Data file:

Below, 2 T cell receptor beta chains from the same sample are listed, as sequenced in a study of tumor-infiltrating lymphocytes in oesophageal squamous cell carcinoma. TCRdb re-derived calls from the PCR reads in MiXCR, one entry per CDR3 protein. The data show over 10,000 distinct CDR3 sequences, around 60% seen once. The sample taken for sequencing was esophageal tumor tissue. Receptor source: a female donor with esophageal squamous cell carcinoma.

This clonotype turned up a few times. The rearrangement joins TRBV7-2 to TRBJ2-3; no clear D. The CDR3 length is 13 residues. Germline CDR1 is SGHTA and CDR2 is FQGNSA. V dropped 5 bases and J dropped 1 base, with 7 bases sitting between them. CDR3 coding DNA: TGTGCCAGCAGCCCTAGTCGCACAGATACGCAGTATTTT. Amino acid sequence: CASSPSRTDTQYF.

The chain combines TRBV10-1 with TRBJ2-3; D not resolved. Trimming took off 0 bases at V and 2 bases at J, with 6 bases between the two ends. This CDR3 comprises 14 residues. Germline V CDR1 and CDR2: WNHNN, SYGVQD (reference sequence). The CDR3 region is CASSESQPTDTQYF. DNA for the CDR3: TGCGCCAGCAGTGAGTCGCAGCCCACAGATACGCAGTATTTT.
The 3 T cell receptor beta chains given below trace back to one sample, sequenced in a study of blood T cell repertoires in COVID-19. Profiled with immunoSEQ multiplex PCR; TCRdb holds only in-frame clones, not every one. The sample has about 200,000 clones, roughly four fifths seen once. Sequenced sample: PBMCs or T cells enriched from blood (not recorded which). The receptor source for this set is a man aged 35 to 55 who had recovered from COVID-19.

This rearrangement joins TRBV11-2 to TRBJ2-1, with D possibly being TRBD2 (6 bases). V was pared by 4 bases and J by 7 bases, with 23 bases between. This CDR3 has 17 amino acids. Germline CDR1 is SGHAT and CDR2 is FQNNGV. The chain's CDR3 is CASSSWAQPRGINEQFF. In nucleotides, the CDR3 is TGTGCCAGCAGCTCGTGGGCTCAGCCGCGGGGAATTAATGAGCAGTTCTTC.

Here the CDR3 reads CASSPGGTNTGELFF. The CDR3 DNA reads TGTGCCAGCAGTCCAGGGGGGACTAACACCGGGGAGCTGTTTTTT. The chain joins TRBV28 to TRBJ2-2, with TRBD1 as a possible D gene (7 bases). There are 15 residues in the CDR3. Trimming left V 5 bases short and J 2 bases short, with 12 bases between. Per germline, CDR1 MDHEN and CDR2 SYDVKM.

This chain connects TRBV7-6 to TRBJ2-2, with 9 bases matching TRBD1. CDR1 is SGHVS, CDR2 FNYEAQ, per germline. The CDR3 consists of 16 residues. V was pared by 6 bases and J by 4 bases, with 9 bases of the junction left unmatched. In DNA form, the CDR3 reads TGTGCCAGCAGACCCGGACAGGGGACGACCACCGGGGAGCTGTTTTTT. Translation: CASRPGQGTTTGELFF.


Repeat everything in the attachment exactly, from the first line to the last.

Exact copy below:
Below, 2 T cell receptor beta chains from the same sample are listed, as sequenced in a study of tumor-infiltrating lymphocytes in oesophageal squamous cell carcinoma. TCRdb re-derived calls from the PCR reads in MiXCR, one entry per CDR3 protein. The data show over 10,000 distinct CDR3 sequences, around 60% seen once. The sample taken for sequencing was esophageal tumor tissue. Receptor source: a female donor with esophageal squamous cell carcinoma.

This clonotype turned up a few times. The rearrangement joins TRBV7-2 to TRBJ2-3; no clear D. The CDR3 length is 13 residues. Germline CDR1 is SGHTA and CDR2 is FQGNSA. V dropped 5 bases and J dropped 1 base, with 7 bases sitting between them. CDR3 coding DNA: TGTGCCAGCAGCCCTAGTCGCACAGATACGCAGTATTTT. Amino acid sequence: CASSPSRTDTQYF.

The chain combines TRBV10-1 with TRBJ2-3; D not resolved. Trimming took off 0 bases at V and 2 bases at J, with 6 bases between the two ends. This CDR3 comprises 14 residues. Germline V CDR1 and CDR2: WNHNN, SYGVQD (reference sequence). The CDR3 region is CASSESQPTDTQYF. DNA for the CDR3: TGCGCCAGCAGTGAGTCGCAGCCCACAGATACGCAGTATTTT.
The 3 T cell receptor beta chains given below trace back to one sample, sequenced in a study of blood T cell repertoires in COVID-19. Profiled with immunoSEQ multiplex PCR; TCRdb holds only in-frame clones, not every one. The sample has about 200,000 clones, roughly four fifths seen once. Sequenced sample: PBMCs or T cells enriched from blood (not recorded which). The receptor source for this set is a man aged 35 to 55 who had recovered from COVID-19.

This rearrangement joins TRBV11-2 to TRBJ2-1, with D possibly being TRBD2 (6 bases). V was pared by 4 bases and J by 7 bases, with 23 bases between. This CDR3 has 17 amino acids. Germline CDR1 is SGHAT and CDR2 is FQNNGV. The chain's CDR3 is CASSSWAQPRGINEQFF. In nucleotides, the CDR3 is TGTGCCAGCAGCTCGTGGGCTCAGCCGCGGGGAATTAATGAGCAGTTCTTC.

Here the CDR3 reads CASSPGGTNTGELFF. The CDR3 DNA reads TGTGCCAGCAGTCCAGGGGGGACTAACACCGGGGAGCTGTTTTTT. The chain joins TRBV28 to TRBJ2-2, with TRBD1 as a possible D gene (7 bases). There are 15 residues in the CDR3. Trimming left V 5 bases short and J 2 bases short, with 12 bases between. Per germline, CDR1 MDHEN and CDR2 SYDVKM.

This chain connects TRBV7-6 to TRBJ2-2, with 9 bases matching TRBD1. CDR1 is SGHVS, CDR2 FNYEAQ, per germline. The CDR3 consists of 16 residues. V was pared by 6 bases and J by 4 bases, with 9 bases of the junction left unmatched. In DNA form, the CDR3 reads TGTGCCAGCAGACCCGGACAGGGGACGACCACCGGGGAGCTGTTTTTT. Translation: CASRPGQGTTTGELFF.